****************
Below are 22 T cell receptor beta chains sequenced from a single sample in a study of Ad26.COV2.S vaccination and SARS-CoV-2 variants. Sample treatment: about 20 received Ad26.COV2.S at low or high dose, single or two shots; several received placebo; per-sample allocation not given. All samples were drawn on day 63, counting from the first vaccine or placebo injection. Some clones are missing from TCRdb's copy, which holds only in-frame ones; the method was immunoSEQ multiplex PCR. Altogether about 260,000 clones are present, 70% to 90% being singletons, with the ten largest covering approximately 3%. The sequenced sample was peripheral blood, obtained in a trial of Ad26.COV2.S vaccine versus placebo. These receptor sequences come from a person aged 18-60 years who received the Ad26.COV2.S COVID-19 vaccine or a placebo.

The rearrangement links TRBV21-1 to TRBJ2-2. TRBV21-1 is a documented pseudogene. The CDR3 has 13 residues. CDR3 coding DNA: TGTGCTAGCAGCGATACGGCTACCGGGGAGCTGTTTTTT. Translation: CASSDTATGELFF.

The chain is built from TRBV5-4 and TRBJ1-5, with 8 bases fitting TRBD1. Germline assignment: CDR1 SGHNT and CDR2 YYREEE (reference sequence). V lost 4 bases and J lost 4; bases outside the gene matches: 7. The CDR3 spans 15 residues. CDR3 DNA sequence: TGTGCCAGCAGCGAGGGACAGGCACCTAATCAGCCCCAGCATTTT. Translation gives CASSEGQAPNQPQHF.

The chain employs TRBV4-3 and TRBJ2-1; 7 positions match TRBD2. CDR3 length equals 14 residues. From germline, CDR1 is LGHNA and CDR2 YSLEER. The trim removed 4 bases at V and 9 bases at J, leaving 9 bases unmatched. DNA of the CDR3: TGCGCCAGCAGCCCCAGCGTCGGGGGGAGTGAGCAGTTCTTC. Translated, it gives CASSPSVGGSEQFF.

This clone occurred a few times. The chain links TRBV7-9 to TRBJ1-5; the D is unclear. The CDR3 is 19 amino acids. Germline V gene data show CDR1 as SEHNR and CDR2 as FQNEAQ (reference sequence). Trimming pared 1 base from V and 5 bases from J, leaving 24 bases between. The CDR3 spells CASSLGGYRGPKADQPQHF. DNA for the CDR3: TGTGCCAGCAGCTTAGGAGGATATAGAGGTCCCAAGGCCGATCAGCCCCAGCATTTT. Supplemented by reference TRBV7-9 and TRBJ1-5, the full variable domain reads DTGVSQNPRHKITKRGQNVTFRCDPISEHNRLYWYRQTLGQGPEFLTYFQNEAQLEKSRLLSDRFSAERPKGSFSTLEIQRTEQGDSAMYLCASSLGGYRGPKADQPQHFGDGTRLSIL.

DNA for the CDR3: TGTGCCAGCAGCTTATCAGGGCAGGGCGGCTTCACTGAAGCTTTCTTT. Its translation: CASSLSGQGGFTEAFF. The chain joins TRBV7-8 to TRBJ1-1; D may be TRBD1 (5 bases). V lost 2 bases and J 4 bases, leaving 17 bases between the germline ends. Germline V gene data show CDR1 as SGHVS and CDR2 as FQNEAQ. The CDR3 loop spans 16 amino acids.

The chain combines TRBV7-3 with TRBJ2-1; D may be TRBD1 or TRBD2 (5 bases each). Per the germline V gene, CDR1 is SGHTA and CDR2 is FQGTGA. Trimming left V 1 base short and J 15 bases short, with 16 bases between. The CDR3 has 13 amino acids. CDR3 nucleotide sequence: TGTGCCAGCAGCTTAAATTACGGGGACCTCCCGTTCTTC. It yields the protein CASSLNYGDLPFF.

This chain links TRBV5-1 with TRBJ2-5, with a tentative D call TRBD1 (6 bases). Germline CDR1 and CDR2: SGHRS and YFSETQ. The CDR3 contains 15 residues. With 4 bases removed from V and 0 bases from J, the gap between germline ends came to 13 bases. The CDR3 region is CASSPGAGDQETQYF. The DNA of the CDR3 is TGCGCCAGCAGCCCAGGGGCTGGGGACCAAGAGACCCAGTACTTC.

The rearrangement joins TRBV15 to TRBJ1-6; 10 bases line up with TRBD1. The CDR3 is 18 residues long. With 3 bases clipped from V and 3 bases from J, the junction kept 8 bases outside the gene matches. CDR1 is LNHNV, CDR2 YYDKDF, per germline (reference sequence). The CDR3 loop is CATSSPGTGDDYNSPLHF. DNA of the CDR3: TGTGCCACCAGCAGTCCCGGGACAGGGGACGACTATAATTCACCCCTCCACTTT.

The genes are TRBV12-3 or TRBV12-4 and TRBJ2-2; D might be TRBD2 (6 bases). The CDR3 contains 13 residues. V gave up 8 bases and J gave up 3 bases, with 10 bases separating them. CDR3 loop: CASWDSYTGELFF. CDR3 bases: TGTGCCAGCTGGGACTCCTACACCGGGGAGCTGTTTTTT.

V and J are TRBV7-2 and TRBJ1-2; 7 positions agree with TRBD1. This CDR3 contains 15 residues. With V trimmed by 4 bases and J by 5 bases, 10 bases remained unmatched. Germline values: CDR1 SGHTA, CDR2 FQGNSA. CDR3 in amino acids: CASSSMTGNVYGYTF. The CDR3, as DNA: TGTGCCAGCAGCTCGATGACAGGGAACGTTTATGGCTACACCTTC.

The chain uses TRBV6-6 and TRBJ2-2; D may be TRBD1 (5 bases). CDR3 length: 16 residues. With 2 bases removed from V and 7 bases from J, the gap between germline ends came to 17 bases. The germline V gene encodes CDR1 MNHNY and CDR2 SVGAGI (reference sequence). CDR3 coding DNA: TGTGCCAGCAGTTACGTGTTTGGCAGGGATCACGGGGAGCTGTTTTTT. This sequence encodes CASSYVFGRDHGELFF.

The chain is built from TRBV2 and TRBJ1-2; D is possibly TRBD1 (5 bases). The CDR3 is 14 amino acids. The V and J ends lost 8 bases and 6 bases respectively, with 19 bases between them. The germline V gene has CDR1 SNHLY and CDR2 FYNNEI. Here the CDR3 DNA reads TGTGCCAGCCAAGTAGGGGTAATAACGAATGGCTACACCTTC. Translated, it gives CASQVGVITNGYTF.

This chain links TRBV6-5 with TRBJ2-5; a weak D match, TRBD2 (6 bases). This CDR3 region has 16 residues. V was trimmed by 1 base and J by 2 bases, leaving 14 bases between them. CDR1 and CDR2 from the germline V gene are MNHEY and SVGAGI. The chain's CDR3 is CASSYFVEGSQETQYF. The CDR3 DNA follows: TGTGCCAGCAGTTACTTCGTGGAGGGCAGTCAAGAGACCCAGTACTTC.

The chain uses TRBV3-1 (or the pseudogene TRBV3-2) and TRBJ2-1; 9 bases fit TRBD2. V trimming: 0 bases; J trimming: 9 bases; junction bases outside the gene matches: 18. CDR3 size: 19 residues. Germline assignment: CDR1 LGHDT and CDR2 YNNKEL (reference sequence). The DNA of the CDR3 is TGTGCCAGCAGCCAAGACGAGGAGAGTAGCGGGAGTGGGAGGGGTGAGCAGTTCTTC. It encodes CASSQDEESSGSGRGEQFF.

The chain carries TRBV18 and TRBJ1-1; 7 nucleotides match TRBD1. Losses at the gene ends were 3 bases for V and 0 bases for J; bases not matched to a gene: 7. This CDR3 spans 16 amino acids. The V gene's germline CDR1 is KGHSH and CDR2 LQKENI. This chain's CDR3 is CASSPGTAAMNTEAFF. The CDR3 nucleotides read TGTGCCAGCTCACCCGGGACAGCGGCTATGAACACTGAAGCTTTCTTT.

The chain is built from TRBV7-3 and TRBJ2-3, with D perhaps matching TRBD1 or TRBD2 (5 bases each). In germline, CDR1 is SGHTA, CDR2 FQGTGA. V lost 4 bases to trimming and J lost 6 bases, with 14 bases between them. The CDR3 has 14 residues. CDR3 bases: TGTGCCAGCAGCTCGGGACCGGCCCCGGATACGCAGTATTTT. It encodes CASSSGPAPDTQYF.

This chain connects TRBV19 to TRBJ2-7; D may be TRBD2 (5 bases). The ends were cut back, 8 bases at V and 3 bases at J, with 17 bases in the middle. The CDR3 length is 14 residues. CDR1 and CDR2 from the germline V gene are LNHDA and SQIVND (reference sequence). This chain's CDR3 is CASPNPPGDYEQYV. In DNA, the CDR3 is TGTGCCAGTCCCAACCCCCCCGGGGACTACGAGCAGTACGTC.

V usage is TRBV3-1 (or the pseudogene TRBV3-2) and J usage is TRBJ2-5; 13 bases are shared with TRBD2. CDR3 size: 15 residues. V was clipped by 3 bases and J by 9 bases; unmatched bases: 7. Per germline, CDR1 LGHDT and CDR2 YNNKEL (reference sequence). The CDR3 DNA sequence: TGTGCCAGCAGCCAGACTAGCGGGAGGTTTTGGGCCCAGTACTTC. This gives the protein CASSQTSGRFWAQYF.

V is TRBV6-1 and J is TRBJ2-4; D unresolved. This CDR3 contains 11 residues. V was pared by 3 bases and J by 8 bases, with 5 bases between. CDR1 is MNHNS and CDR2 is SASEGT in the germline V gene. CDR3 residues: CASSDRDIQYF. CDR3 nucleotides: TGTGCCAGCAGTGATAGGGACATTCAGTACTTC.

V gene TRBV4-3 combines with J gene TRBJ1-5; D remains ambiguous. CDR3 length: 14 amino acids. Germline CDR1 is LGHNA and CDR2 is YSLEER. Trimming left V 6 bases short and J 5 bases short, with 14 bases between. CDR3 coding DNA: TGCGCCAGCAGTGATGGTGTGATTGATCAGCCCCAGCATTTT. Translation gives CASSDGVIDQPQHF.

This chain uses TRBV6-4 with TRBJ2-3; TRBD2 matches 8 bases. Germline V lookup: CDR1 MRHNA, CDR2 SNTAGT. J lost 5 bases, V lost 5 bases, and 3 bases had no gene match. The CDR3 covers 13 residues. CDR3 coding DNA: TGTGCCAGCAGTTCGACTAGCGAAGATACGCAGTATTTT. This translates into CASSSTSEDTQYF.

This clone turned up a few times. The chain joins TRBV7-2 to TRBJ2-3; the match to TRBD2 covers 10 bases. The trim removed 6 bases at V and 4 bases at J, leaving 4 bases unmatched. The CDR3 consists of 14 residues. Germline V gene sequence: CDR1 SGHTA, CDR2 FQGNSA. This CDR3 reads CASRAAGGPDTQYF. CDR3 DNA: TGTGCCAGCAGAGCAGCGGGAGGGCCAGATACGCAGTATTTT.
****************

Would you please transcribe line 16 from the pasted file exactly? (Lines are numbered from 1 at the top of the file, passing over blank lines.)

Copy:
The chain carries TRBV18 and TRBJ1-1; 7 nucleotides match TRBD1. Losses at the gene ends were 3 bases for V and 0 bases for J; bases not matched to a gene: 7. This CDR3 spans 16 amino acids. The V gene's germline CDR1 is KGHSH and CDR2 LQKENI. This chain's CDR3 is CASSPGTAAMNTEAFF. The CDR3 nucleotides read TGTGCCAGCTCACCCGGGACAGCGGCTATGAACACTGAAGCTTTCTTT.